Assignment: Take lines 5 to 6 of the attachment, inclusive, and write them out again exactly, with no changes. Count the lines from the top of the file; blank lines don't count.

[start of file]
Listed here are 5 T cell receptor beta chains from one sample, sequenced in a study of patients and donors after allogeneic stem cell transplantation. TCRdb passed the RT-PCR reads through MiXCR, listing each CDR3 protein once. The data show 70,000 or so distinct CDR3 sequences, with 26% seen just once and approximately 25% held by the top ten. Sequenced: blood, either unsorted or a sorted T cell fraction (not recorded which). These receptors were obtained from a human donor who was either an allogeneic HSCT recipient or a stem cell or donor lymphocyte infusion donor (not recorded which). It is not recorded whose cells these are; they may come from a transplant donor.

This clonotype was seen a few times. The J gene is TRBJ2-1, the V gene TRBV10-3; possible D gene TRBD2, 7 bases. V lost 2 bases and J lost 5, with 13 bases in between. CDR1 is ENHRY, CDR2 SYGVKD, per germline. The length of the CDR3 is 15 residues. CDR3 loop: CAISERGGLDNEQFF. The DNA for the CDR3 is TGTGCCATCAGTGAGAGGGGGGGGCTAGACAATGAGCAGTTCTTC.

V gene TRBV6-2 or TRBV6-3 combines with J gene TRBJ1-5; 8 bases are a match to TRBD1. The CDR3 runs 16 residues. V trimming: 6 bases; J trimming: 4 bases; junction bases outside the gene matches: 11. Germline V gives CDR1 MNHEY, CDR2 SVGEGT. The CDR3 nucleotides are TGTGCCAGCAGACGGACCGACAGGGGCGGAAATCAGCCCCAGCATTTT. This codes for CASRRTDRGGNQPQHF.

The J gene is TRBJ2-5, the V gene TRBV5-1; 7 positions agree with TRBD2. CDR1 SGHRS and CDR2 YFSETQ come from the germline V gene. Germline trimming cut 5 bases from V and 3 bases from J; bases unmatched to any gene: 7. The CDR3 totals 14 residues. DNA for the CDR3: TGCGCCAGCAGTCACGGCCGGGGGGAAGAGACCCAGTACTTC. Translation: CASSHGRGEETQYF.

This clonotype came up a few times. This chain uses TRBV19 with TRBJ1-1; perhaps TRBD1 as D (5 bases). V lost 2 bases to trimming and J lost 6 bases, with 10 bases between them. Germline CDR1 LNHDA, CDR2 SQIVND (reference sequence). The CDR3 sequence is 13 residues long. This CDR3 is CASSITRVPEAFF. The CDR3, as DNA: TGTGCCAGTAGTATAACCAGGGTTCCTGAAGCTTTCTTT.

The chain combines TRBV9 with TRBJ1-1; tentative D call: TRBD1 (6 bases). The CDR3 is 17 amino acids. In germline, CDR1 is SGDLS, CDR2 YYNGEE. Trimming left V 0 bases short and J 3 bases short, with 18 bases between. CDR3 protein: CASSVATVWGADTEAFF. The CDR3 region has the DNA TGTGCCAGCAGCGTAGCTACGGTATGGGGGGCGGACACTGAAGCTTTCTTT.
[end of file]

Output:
This clonotype came up a few times. This chain uses TRBV19 with TRBJ1-1; perhaps TRBD1 as D (5 bases). V lost 2 bases to trimming and J lost 6 bases, with 10 bases between them. Germline CDR1 LNHDA, CDR2 SQIVND (reference sequence). The CDR3 sequence is 13 residues long. This CDR3 is CASSITRVPEAFF. The CDR3, as DNA: TGTGCCAGTAGTATAACCAGGGTTCCTGAAGCTTTCTTT.

The chain combines TRBV9 with TRBJ1-1; tentative D call: TRBD1 (6 bases). The CDR3 is 17 amino acids. In germline, CDR1 is SGDLS, CDR2 YYNGEE. Trimming left V 0 bases short and J 3 bases short, with 18 bases between. CDR3 protein: CASSVATVWGADTEAFF. The CDR3 region has the DNA TGTGCCAGCAGCGTAGCTACGGTATGGGGGGCGGACACTGAAGCTTTCTTT.